The Committee on Cancer Biology offers a graduate program of study leading to the Ph.D. in Cancer Biology. The program provides multidisciplinary training for the student interested in pursuing a research career in any aspect of Cancer Biology, focusing on mammalian (particularly human) biology as well as the study of genes and processes in other eukaryotic organisms. The program provides doctoral students with the most up-to-date knowledge and research training in molecular and cellular aspects of Cancer Biology and prepares the students for leadership positions in the academic community. The broad range of interests and expertise of the faculty members of the Committee on Cancer Biology enables students to concentrate specifically in one of several areas of Cancer Biology such as apoptosis, cancer cytogenetics, cell cycle, chromosome damage/repair, drug resistance, metastatic progression, signal transduction, or tumor biology.
The Biomedical Sciences Cluster
The Committee on Cancer Biology is integrated within a cluster of graduate programs, including the Committee on Immunology, the Committee on Microbiology, and the Committee on Molecular Metabolism and Nutrition. The five academic units share several common courses, a seminar series, and additional common events for students and faculty within the cluster. The goal of the cluster system is to encourage interdisciplinary interactions among both trainees and faculty, and to allow students flexibility in designing their particular course of study.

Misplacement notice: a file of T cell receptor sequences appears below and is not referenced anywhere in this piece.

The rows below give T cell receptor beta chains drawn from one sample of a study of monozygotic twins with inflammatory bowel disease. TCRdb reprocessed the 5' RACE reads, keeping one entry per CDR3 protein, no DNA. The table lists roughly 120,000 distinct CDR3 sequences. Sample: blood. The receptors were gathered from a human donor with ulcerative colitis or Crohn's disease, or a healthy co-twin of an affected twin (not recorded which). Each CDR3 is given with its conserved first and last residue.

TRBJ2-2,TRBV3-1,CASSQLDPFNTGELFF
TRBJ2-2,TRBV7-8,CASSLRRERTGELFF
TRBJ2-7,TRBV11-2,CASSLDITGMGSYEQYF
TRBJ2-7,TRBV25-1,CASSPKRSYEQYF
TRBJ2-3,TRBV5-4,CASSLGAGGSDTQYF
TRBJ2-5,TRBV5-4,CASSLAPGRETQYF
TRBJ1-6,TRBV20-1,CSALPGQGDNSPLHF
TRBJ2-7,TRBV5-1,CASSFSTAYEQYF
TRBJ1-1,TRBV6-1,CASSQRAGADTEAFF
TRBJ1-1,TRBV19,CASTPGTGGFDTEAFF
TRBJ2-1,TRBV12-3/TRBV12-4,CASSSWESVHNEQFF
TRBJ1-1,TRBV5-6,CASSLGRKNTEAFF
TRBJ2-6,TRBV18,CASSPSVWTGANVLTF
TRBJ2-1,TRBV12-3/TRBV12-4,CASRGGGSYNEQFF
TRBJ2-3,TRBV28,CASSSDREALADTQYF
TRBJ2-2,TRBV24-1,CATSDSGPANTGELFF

In addition, students will have extensive opportunities for interaction with the three other clusters within the Biological Sciences Division: the Molecular Biology Cluster: Biochemistry and Molecular Biology, Developmental Biology, Genetics, Human Genetics and Molecular Genetics and Cell Biology; the Ecology, Evolution, and Integrative Biology Cluster; and the Neurobiology Cluster. These clusters offer courses and sponsor seminars and symposia open to Cancer Biology students. Many students from the Molbio and Neurobiology Clusters with cancer research interests are very active in the life of the Committee on Cancer Biology. The Cancer Biology student will thus enjoy an exceptional training environment with extensive opportunities for scientific interaction among a variety of students and faculty.